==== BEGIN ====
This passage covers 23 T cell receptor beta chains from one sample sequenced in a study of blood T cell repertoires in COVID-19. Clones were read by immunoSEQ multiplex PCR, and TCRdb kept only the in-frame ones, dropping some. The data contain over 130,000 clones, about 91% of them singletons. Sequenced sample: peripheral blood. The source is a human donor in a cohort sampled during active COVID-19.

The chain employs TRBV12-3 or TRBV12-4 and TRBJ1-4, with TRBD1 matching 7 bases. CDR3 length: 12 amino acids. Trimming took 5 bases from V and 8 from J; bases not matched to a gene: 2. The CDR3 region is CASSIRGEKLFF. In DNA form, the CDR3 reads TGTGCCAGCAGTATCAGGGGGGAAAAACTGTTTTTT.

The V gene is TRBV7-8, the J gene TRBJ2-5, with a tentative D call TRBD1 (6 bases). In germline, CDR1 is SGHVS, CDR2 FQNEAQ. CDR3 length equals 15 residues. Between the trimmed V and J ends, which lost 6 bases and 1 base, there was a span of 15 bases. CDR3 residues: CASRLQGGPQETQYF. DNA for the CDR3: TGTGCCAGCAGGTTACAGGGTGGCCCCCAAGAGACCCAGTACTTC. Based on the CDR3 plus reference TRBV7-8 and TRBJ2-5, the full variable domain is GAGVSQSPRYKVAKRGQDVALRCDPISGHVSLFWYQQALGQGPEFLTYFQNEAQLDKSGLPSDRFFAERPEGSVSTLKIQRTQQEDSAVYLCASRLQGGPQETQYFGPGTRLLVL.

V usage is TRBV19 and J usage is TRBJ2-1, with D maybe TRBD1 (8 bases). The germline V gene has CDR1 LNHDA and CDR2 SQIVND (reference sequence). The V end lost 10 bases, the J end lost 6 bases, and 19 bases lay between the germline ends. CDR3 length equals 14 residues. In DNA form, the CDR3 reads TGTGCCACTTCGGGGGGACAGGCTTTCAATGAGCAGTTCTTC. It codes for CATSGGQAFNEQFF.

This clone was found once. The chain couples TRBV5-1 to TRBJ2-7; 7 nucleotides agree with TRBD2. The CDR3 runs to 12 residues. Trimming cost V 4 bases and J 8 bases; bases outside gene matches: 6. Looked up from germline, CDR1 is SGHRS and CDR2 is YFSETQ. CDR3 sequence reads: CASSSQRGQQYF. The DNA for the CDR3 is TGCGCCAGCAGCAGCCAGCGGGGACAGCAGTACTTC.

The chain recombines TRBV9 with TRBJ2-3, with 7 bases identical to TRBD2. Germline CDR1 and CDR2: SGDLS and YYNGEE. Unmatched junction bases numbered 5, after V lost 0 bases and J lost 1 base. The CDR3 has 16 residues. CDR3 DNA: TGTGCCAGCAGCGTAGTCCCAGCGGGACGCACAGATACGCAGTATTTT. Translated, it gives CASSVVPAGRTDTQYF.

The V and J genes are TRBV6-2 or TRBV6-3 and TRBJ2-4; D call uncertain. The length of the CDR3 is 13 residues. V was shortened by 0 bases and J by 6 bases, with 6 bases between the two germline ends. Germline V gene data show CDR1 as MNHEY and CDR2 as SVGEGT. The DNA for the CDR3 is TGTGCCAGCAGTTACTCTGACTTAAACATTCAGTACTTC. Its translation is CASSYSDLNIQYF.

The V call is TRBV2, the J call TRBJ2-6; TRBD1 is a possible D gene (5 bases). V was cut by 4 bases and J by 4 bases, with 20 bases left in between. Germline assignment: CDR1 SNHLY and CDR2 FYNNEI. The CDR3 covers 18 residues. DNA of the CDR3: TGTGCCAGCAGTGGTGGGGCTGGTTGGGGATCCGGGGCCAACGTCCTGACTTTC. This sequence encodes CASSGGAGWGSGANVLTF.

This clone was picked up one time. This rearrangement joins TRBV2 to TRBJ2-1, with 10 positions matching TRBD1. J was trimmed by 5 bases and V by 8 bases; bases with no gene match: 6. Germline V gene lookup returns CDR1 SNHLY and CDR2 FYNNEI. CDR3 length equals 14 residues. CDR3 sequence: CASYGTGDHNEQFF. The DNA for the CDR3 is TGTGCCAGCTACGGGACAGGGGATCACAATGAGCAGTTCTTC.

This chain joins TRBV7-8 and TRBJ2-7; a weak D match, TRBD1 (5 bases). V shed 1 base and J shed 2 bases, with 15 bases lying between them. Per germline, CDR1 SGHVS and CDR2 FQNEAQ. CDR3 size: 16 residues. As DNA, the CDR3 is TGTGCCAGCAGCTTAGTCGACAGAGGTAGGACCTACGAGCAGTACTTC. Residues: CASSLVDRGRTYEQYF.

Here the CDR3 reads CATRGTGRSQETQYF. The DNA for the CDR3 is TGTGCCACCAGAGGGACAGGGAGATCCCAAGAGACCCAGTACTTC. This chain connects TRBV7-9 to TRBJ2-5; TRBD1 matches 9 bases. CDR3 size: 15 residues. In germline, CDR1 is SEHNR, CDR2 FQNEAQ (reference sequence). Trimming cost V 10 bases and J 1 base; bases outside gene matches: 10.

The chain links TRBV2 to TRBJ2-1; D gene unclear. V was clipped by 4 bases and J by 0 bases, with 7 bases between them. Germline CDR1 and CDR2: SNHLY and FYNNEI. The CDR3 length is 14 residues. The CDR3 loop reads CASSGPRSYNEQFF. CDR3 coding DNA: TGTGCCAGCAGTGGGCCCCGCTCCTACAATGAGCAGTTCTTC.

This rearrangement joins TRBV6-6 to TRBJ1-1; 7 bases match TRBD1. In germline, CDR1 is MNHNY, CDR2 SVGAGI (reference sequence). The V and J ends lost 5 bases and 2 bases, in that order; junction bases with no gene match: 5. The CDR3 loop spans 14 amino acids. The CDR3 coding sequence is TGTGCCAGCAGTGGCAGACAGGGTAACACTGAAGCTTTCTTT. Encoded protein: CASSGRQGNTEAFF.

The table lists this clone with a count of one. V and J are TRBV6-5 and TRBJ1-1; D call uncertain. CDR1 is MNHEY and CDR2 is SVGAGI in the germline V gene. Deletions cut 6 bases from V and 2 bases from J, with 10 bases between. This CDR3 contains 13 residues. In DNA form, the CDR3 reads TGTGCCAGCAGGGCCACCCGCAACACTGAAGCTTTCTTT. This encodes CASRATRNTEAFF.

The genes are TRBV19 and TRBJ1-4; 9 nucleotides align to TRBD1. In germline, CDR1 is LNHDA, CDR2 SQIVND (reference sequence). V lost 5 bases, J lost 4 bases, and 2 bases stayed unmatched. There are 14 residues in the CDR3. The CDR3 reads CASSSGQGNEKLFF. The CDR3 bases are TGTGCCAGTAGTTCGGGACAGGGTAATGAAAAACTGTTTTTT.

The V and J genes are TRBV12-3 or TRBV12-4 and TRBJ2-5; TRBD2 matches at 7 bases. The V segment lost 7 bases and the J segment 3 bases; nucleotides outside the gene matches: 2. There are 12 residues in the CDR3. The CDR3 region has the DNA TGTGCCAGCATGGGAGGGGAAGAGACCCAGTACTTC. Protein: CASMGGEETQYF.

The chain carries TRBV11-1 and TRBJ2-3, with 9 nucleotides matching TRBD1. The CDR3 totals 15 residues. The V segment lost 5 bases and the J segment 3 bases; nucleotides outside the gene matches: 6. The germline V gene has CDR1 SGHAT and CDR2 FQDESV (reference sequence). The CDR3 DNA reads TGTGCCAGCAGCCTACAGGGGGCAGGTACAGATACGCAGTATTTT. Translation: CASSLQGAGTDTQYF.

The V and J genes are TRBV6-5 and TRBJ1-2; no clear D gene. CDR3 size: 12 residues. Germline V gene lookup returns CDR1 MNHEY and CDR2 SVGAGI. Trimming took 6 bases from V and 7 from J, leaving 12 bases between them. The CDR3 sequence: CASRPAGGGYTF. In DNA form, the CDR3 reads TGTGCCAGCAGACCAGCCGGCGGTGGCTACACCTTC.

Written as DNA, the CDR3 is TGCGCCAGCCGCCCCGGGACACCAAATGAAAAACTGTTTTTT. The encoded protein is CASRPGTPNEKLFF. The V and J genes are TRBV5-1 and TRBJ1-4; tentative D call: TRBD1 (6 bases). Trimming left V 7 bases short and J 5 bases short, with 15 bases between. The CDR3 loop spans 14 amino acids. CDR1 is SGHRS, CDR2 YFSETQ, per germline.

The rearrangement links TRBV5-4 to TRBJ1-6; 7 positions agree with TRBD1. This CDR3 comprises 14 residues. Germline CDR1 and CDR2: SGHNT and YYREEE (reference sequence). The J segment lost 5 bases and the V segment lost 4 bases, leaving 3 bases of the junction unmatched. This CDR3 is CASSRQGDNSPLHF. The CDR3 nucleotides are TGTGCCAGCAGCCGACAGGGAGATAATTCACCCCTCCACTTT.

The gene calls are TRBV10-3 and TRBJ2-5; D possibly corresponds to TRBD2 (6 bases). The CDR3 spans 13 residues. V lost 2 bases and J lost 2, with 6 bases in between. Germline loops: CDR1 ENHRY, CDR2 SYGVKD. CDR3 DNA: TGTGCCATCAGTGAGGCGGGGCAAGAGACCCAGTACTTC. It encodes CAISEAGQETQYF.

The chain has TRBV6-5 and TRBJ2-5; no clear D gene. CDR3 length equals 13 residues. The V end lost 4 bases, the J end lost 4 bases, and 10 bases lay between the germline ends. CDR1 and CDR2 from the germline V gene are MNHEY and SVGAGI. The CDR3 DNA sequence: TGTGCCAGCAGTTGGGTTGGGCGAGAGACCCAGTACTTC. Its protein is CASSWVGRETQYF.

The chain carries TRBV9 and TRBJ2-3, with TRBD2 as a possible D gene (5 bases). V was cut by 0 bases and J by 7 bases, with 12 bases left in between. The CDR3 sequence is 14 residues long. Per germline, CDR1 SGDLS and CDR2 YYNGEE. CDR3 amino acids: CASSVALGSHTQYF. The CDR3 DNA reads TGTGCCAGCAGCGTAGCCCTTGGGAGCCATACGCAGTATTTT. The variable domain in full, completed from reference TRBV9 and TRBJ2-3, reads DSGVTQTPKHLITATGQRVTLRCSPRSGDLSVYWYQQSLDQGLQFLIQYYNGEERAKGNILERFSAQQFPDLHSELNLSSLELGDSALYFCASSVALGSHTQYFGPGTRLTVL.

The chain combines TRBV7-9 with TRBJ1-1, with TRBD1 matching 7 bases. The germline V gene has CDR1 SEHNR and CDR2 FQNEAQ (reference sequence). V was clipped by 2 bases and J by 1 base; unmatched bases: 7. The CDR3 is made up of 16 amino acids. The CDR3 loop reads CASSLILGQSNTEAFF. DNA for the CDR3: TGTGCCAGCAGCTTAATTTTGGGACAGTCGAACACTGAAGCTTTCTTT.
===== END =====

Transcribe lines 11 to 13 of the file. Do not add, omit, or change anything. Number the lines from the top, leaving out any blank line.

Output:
Here the CDR3 reads CATRGTGRSQETQYF. The DNA for the CDR3 is TGTGCCACCAGAGGGACAGGGAGATCCCAAGAGACCCAGTACTTC. This chain connects TRBV7-9 to TRBJ2-5; TRBD1 matches 9 bases. CDR3 size: 15 residues. In germline, CDR1 is SEHNR, CDR2 FQNEAQ (reference sequence). Trimming cost V 10 bases and J 1 base; bases outside gene matches: 10.

The chain links TRBV2 to TRBJ2-1; D gene unclear. V was clipped by 4 bases and J by 0 bases, with 7 bases between them. Germline CDR1 and CDR2: SNHLY and FYNNEI. The CDR3 length is 14 residues. The CDR3 loop reads CASSGPRSYNEQFF. CDR3 coding DNA: TGTGCCAGCAGTGGGCCCCGCTCCTACAATGAGCAGTTCTTC.

This rearrangement joins TRBV6-6 to TRBJ1-1; 7 bases match TRBD1. In germline, CDR1 is MNHNY, CDR2 SVGAGI (reference sequence). The V and J ends lost 5 bases and 2 bases, in that order; junction bases with no gene match: 5. The CDR3 loop spans 14 amino acids. The CDR3 coding sequence is TGTGCCAGCAGTGGCAGACAGGGTAACACTGAAGCTTTCTTT. Encoded protein: CASSGRQGNTEAFF.